Confused by what you can put on your law firm website, blog, Facebook or Twitter? Who isn’t. Here’s a primer… to the extent we could find the most current information. If you are looking to develop a new advertisement or simply confirm your website is in compliance… good luck trying to find the rules.
As a starting place, the Florida Supreme Court is working off of proposals which began BEFORE TWITTER EVEN EXISTED.
* The good news is that there is a Florida Bar Standing Committee on Advertising. Further good news is that they offer a “handbook on advertising” which is available on the web. Too bad the link is broken.
* But we jest. In part. The Bar has a page regarding website advertising, including the handbook, here.
* By the way, if you want to find out information about the Bar’s Standing Committee on Advertising, do a Google search for it. Yes, you’ll get results like that, where the first page of hits includes a site from… 1996.
* What does NOT readily come up in a Google search for “Florida Bar Standing Committee on Advertising” is this page, with the committee member names, which you can find by meandering and aimlessly drilling down on links in the Bar website. The page provides nothing on the Committee’s recent activity. I was unable to find more current information (can you?).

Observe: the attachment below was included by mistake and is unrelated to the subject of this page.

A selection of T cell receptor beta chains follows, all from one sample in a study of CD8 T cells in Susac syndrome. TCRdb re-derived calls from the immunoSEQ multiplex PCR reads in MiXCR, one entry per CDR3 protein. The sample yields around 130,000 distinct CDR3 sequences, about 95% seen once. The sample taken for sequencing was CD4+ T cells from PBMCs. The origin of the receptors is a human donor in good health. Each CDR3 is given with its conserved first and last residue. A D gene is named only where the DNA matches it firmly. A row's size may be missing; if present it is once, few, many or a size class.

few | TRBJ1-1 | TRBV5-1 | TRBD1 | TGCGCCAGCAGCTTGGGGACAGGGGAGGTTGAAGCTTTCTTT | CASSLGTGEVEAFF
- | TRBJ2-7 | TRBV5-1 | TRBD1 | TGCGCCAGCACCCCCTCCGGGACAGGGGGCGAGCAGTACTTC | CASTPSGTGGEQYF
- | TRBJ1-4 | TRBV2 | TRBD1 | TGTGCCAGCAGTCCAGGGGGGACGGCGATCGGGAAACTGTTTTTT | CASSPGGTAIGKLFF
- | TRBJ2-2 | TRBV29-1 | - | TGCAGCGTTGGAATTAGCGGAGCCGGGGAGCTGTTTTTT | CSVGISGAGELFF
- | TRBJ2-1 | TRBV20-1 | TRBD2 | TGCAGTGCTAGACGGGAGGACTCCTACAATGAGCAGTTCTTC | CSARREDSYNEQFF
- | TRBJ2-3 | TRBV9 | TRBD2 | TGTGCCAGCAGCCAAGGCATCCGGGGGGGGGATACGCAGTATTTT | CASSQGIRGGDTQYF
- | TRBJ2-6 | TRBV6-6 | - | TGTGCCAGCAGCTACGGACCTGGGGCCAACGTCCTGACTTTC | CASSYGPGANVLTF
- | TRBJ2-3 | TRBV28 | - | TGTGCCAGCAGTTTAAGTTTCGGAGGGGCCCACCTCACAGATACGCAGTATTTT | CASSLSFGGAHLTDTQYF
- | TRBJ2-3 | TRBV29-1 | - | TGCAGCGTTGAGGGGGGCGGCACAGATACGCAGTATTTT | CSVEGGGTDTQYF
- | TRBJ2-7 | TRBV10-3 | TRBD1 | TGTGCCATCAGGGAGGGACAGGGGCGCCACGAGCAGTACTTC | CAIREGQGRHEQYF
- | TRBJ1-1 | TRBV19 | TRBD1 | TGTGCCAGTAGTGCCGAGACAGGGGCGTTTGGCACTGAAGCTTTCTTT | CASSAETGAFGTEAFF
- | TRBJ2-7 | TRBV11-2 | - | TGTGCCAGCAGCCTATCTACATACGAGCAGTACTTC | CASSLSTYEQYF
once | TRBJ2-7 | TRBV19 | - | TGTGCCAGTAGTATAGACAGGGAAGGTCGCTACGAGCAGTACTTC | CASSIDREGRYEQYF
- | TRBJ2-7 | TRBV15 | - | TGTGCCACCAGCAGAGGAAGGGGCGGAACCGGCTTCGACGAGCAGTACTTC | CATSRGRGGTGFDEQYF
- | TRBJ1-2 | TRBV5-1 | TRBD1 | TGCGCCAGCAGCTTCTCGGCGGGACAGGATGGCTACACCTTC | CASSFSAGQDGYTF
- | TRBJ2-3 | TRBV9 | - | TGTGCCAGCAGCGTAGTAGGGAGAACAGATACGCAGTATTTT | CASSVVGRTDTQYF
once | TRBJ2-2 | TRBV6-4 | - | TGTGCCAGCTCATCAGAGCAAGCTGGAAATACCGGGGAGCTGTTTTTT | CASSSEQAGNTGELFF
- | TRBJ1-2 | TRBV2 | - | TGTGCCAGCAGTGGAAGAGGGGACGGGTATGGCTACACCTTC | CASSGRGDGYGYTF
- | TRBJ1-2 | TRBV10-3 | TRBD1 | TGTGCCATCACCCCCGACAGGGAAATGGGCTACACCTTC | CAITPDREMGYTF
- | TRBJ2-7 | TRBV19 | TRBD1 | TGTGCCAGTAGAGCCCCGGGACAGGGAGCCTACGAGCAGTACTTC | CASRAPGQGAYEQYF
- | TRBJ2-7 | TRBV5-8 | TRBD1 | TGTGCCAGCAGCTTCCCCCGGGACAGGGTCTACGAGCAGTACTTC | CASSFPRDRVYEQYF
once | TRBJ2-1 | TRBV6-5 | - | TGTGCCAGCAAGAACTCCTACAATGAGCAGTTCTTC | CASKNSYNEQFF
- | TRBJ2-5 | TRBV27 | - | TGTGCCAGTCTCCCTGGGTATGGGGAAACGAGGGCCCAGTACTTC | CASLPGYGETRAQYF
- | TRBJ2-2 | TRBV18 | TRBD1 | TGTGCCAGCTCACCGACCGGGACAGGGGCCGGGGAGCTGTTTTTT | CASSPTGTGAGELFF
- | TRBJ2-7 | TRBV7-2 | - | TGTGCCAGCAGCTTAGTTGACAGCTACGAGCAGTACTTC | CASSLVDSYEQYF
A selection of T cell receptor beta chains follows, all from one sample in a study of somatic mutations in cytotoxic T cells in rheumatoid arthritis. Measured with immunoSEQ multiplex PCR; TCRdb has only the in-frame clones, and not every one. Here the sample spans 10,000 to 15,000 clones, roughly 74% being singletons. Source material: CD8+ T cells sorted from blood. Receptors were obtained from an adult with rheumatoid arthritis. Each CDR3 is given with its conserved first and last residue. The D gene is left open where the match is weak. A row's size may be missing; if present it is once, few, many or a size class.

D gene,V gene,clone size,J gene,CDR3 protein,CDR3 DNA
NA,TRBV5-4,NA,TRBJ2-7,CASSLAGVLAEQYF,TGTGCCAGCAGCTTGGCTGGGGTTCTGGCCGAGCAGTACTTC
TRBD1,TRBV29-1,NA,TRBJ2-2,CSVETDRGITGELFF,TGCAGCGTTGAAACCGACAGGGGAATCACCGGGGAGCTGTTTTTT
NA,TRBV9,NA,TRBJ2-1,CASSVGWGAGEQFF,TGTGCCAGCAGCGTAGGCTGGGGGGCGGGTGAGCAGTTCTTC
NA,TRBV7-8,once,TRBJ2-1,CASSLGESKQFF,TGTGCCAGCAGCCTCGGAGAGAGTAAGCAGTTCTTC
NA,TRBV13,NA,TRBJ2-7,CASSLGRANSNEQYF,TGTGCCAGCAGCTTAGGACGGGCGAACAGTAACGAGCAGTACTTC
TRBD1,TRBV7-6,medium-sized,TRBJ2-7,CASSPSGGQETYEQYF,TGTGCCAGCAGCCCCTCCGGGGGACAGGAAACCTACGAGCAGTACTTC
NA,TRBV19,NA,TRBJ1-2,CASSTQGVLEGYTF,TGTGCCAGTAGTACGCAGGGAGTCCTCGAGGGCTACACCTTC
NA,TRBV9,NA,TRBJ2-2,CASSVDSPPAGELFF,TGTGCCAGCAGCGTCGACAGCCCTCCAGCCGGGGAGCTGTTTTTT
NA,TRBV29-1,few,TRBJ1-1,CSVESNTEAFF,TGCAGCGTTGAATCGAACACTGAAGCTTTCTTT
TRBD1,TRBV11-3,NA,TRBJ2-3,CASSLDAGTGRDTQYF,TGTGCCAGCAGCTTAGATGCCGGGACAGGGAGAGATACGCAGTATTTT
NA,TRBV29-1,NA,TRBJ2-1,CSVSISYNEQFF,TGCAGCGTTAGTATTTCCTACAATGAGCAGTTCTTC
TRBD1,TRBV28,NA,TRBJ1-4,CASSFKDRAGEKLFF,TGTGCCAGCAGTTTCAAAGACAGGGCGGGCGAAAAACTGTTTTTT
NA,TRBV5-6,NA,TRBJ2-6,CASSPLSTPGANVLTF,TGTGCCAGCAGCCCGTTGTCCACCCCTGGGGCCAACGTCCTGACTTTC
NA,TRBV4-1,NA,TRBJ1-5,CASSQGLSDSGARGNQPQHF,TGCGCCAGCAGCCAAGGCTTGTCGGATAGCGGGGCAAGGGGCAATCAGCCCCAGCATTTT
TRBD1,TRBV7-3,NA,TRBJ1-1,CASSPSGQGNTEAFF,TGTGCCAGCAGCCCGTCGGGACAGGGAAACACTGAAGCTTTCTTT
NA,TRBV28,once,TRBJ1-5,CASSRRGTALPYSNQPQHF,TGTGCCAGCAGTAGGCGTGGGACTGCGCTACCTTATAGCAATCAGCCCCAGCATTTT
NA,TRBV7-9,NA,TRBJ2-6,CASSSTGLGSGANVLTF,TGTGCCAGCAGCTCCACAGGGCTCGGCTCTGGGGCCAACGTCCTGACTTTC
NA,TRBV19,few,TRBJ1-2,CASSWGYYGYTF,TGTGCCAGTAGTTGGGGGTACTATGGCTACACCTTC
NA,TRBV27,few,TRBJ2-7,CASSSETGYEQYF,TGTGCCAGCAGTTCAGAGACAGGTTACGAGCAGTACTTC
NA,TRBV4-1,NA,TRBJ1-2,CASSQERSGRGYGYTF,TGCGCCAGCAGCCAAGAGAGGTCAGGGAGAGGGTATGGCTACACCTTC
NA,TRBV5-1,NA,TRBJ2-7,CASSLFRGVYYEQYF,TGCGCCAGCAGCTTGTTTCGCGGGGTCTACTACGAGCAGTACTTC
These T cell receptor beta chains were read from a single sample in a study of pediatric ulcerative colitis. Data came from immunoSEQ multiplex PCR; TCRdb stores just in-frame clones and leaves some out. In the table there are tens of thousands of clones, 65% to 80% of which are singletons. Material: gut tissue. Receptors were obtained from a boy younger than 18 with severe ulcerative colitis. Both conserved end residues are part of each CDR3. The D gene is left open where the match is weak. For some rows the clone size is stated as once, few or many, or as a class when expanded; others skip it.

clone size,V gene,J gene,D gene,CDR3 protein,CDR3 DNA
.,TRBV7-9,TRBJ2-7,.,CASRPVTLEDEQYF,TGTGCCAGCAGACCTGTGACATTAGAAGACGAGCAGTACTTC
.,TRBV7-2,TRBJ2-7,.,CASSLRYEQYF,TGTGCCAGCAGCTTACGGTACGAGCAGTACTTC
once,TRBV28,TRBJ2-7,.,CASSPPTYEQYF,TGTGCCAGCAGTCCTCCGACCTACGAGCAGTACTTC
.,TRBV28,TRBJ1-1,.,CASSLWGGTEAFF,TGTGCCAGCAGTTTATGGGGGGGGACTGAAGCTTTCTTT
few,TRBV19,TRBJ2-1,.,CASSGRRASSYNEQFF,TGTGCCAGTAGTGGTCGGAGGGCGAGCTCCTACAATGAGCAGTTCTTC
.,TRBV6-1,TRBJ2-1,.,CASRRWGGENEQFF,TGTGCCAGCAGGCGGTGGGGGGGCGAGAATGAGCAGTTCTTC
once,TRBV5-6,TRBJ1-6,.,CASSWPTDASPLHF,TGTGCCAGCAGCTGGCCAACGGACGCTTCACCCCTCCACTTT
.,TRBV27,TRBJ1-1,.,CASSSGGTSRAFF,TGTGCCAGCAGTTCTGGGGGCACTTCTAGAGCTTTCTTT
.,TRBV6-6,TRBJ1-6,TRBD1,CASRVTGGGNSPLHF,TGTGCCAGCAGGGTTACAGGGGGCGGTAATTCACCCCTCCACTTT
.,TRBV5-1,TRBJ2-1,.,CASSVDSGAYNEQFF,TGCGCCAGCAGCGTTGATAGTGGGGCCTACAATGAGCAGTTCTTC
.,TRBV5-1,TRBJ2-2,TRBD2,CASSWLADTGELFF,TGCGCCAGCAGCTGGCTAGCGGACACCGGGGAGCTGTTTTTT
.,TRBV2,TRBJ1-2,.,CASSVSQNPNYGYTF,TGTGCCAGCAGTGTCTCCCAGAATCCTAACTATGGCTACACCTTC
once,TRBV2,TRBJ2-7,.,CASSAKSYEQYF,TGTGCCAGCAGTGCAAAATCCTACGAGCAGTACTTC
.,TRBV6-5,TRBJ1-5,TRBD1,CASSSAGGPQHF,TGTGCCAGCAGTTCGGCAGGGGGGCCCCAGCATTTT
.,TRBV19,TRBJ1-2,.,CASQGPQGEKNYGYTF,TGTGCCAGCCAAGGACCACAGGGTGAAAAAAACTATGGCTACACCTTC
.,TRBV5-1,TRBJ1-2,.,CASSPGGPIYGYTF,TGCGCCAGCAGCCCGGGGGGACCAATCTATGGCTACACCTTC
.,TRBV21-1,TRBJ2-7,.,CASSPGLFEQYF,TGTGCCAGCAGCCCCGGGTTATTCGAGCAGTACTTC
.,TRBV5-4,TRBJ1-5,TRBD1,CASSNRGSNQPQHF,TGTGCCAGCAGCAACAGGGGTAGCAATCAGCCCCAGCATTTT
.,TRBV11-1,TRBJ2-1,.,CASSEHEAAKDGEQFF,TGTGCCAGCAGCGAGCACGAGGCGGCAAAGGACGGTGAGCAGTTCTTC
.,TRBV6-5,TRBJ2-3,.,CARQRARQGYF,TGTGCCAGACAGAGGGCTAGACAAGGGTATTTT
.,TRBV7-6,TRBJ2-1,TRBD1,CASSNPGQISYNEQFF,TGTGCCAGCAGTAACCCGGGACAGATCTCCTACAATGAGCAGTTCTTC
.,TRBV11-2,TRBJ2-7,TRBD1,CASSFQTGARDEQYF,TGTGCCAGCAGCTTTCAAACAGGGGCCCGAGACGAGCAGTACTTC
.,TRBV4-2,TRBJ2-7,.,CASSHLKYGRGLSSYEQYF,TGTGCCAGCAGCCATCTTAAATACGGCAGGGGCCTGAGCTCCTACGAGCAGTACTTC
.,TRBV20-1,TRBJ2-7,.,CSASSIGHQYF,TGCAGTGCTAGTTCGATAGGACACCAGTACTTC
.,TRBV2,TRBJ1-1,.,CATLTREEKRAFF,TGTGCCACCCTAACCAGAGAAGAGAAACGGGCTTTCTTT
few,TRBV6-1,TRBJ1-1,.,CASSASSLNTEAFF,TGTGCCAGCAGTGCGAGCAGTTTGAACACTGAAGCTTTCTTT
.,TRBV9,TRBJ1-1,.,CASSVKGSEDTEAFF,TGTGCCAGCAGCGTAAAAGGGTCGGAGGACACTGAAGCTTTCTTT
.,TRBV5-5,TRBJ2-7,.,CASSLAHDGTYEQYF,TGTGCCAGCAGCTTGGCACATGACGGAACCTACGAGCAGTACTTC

* The Standing Committee on Advertising has an (undated) set of Guidelines for An Attorney’s Statement of Qualifications and Experience.
* November 19, 2009: Florida Supreme Court issues In Re: Amendments to the Rules Regulating the Florida Bar – Rule 4-7.6, Computer Accessed Communications. This allows lawyers to create an “upon request” section for solicited communications by potential clients to lawyers, which would then exempt the lawyer’s communication advertisement from Rule 4-7.2. Effective date was January 1, 2010.
* The Bar petitioned an extension to the January 1, 2010 date. In this January 1 Bar News Article, there’s no indication of the status of the request for an extension (nor is there a clear indicator in the January 15 article, below).
* After this ruling, in mid-December 2009, the Board of Governors determined that the Bar will not review attorney websites, even if voluntarily submitted but will answer calls from lawyers asking specific questions.
* On December 29, the Florida Bar’s Standing Committee on Advertising issued guidelines to help lawyers meet the new rules. Good thing the Florida Bar News’ January 15, 2010 article, “Panel Offers Guidance to Bring Lawyers’ Web Sites into Compliance” is available online with excerpts from those guidelines, since doing a Google search for the guidelines will get you nowhere. The article is here.
* The front page of the Florida Bar site does not provide patent guidance. The “Rules Update” page is confusing… but here it is.
* Were you thinking about joining the Standing Committee to see if you could change things? The instructions on how to apply are here. Were you able to find the link to the form? (hint: hidden in the upper right corner)
If I am off the mark and missing some readily-apparent resources, someone please clue me in.